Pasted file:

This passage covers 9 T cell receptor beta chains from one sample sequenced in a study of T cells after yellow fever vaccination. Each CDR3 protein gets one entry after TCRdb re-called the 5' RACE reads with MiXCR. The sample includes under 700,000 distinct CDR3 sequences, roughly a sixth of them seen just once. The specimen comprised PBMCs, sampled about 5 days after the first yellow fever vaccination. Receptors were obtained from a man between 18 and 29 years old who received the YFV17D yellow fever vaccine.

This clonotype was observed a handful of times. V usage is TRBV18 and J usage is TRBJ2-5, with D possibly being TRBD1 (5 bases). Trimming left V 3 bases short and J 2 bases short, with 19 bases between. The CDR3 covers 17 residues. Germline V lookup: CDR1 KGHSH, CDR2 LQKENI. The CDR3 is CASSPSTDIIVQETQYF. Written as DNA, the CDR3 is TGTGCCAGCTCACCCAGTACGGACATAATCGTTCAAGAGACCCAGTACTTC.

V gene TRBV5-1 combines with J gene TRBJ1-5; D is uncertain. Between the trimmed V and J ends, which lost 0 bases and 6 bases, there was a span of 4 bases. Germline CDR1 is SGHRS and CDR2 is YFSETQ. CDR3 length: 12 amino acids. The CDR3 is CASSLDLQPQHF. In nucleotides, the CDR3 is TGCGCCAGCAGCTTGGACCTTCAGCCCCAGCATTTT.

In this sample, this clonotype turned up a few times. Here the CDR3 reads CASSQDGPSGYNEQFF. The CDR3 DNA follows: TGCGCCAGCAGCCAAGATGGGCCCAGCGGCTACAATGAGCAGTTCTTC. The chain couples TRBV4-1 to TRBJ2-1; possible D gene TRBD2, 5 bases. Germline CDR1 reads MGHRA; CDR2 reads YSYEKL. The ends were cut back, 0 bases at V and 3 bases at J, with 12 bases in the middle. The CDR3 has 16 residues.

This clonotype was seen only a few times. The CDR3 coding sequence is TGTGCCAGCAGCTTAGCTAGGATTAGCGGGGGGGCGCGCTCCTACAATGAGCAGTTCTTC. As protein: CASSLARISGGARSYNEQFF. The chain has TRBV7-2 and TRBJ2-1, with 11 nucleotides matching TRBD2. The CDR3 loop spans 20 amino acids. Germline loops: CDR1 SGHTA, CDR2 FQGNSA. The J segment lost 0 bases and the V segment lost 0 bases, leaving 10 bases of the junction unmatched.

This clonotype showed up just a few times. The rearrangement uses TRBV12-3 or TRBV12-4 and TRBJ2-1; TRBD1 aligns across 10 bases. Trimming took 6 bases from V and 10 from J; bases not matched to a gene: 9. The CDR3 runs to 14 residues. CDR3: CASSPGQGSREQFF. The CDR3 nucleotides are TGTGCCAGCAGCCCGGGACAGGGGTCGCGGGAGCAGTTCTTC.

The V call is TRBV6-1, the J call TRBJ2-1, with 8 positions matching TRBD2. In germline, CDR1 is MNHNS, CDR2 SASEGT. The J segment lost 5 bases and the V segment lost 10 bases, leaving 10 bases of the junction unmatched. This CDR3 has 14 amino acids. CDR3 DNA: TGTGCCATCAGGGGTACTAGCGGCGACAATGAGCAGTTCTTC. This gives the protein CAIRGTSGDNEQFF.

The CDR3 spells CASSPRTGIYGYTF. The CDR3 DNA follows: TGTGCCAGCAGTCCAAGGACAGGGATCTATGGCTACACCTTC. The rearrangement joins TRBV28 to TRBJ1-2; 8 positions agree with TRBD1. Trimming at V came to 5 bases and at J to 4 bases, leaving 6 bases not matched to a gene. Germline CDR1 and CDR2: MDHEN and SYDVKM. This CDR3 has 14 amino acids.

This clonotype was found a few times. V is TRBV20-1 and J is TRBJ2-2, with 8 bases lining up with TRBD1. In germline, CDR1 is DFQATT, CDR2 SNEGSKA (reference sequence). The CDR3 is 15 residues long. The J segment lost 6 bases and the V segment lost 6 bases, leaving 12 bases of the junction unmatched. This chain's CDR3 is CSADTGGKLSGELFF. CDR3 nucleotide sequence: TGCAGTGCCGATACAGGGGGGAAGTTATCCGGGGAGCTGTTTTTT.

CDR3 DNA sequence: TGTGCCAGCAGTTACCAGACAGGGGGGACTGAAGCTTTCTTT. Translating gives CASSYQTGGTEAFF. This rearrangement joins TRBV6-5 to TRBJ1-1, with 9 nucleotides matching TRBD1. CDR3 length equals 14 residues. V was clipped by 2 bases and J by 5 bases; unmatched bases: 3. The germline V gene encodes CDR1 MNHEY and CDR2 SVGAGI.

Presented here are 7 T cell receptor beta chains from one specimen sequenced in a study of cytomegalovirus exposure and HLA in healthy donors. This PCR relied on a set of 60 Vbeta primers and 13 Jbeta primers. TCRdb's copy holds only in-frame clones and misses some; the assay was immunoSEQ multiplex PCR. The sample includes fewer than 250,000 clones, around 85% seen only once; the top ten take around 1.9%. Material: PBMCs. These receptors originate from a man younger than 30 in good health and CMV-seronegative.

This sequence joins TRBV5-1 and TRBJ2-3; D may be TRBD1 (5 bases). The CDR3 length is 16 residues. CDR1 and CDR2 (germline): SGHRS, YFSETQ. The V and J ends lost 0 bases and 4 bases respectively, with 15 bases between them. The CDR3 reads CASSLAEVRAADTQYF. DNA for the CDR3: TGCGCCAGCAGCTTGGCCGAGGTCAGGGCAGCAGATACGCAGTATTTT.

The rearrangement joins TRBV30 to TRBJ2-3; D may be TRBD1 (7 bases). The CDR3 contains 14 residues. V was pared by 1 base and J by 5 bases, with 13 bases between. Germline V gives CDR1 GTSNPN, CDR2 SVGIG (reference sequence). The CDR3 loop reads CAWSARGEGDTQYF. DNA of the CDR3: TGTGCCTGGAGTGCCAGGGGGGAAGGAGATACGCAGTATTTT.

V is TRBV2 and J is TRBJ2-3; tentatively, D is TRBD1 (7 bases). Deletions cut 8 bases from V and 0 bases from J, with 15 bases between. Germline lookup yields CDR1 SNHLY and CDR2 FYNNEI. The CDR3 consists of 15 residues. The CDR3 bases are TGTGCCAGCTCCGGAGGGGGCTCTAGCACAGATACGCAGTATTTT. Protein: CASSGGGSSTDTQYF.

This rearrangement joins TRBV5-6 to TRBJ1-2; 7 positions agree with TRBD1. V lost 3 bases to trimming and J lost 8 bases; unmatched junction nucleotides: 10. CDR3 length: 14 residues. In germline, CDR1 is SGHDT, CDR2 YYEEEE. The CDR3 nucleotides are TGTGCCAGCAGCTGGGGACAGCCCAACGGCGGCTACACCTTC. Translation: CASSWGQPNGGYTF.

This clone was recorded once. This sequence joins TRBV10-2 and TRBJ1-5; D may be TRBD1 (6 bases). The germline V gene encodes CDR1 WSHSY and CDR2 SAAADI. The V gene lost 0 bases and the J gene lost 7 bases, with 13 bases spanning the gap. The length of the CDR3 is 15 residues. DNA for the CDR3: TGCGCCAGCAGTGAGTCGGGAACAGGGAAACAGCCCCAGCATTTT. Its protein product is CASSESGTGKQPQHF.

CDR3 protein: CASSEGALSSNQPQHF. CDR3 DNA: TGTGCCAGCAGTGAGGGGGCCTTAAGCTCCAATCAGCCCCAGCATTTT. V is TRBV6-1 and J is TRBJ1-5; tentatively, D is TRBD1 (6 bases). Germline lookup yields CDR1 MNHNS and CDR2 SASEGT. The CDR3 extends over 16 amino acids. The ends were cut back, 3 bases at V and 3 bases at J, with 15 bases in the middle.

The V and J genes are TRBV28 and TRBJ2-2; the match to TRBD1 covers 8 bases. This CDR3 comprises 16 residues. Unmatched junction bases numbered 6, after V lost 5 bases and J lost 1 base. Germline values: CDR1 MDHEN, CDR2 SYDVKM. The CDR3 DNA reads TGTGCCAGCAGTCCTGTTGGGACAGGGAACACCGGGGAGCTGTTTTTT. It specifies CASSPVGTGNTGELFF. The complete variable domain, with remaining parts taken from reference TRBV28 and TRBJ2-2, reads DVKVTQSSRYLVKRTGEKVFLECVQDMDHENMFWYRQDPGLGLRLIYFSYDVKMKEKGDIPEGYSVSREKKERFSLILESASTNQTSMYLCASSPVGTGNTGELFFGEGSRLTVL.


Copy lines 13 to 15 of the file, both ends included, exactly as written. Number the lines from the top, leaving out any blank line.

The rearrangement joins TRBV30 to TRBJ2-3; D may be TRBD1 (7 bases). The CDR3 contains 14 residues. V was pared by 1 base and J by 5 bases, with 13 bases between. Germline V gives CDR1 GTSNPN, CDR2 SVGIG (reference sequence). The CDR3 loop reads CAWSARGEGDTQYF. DNA of the CDR3: TGTGCCTGGAGTGCCAGGGGGGAAGGAGATACGCAGTATTTT.

V is TRBV2 and J is TRBJ2-3; tentatively, D is TRBD1 (7 bases). Deletions cut 8 bases from V and 0 bases from J, with 15 bases between. Germline lookup yields CDR1 SNHLY and CDR2 FYNNEI. The CDR3 consists of 15 residues. The CDR3 bases are TGTGCCAGCTCCGGAGGGGGCTCTAGCACAGATACGCAGTATTTT. Protein: CASSGGGSSTDTQYF.

This rearrangement joins TRBV5-6 to TRBJ1-2; 7 positions agree with TRBD1. V lost 3 bases to trimming and J lost 8 bases; unmatched junction nucleotides: 10. CDR3 length: 14 residues. In germline, CDR1 is SGHDT, CDR2 YYEEEE. The CDR3 nucleotides are TGTGCCAGCAGCTGGGGACAGCCCAACGGCGGCTACACCTTC. Translation: CASSWGQPNGGYTF.